The difference between universal suffrage and equal suffrage

Universal suffrage is about whether a country allows all adult citizens to vote regardless of gender, race, religion, property, income, wealth or social status. We achieved this in 1879 for male New Zealanders and 1893 for female New Zealanders.

Equal suffrage is about each vote having equal power. If you had a law which said women only elect 20% of the MPs despite being 50% of the population, then you would have universal suffrage but not equal suffrage. It would be outrageous if women had less voting power just because they are women.

Another example of unequal suffrage is the old rotten boroughs in the United Kingdom. In the 1831 UK Election, 152 had less than 100 voters in them. This gave the residents of those areas hugely disproportionate political power.

Another example of not having equal suffrage is Fiji under their 1990 constitution. It said 37 seats are reserved for indigenous Fijians, 27 seats for Indian Fijians, and six for other races. The respective populations were 329,000 and 348,000 for the first two groups. This means the number of MPs per 10,000 was:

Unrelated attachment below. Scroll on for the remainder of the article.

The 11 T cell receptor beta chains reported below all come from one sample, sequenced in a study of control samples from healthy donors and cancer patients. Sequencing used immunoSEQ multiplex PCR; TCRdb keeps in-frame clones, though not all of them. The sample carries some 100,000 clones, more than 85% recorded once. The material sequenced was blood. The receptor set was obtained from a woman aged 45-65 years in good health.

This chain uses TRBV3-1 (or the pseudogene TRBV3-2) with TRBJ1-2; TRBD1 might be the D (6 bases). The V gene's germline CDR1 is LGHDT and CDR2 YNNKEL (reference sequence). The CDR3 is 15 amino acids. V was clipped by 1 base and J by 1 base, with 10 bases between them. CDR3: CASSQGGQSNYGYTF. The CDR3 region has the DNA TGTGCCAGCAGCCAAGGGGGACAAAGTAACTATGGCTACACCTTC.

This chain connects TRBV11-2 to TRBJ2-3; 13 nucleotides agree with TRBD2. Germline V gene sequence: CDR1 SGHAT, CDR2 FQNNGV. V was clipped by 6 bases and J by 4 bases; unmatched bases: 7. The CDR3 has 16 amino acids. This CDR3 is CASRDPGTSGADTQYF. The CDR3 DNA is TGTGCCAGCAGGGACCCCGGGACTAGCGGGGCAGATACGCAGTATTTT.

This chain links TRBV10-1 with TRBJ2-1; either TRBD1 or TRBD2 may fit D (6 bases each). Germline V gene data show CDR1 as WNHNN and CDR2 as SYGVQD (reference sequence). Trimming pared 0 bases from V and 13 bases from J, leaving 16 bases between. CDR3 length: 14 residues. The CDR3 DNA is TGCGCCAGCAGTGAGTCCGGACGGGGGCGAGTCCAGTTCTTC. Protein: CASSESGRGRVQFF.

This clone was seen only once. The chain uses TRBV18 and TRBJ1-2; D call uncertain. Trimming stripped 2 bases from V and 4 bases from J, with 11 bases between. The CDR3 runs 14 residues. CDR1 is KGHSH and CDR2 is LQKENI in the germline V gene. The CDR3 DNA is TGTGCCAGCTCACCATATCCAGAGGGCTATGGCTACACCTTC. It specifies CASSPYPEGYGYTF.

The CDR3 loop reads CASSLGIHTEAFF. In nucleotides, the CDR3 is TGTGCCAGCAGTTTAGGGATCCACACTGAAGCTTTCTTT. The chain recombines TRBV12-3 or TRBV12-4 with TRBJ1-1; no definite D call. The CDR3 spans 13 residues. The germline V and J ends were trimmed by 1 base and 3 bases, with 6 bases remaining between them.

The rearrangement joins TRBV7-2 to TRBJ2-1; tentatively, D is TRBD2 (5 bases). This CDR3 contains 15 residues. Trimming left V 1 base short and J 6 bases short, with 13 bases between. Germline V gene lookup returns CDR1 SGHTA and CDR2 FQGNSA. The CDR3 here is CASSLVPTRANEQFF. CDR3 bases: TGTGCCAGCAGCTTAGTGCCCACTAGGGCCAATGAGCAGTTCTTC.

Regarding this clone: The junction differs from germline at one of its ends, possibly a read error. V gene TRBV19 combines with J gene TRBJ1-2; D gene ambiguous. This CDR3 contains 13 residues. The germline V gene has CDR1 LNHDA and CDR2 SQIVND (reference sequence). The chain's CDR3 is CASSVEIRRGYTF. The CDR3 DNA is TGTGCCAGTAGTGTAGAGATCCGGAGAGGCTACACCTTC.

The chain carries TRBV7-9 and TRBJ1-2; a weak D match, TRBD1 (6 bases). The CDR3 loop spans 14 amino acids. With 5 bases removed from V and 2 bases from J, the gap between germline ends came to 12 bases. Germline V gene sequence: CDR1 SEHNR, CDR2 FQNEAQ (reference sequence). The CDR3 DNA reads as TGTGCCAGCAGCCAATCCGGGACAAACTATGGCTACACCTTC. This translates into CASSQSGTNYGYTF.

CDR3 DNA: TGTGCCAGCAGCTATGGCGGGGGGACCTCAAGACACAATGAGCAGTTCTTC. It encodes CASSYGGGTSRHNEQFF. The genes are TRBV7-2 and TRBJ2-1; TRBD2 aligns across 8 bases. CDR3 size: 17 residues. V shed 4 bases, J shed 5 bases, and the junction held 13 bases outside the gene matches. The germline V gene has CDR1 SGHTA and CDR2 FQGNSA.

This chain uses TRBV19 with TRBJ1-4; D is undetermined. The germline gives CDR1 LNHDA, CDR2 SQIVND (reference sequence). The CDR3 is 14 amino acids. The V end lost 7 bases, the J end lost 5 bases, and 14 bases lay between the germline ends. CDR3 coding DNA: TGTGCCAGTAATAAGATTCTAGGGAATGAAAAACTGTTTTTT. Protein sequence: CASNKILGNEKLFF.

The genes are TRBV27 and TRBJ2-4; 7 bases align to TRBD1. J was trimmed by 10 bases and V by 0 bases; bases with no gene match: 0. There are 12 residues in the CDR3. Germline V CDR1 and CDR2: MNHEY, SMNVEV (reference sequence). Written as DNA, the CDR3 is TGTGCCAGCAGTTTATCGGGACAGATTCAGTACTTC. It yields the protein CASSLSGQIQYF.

• Indigenous Fijians 1.12
  • Indian Fijians 0.78

So this meant the vote of an Indian Fijian was worth only 69% of the vote of an Indigenous Fijian.

This was universal suffrage, but not equal suffrage. It was widely condemned around the world.

This is what Labour and Greens have just voted for in Parliament. They have voted for a law change in Rotorua where the votes of people on the roll will be worth only 39% of the votes of people on the Māori roll, for Ward Councillors.

They are ending equal suffrage in New Zealand. Despite this massive constitutional change, the media have barely reported on the issue.

You can submit against the bill here. If you don’t speak up now, it will be too late once this is established as a precedent.

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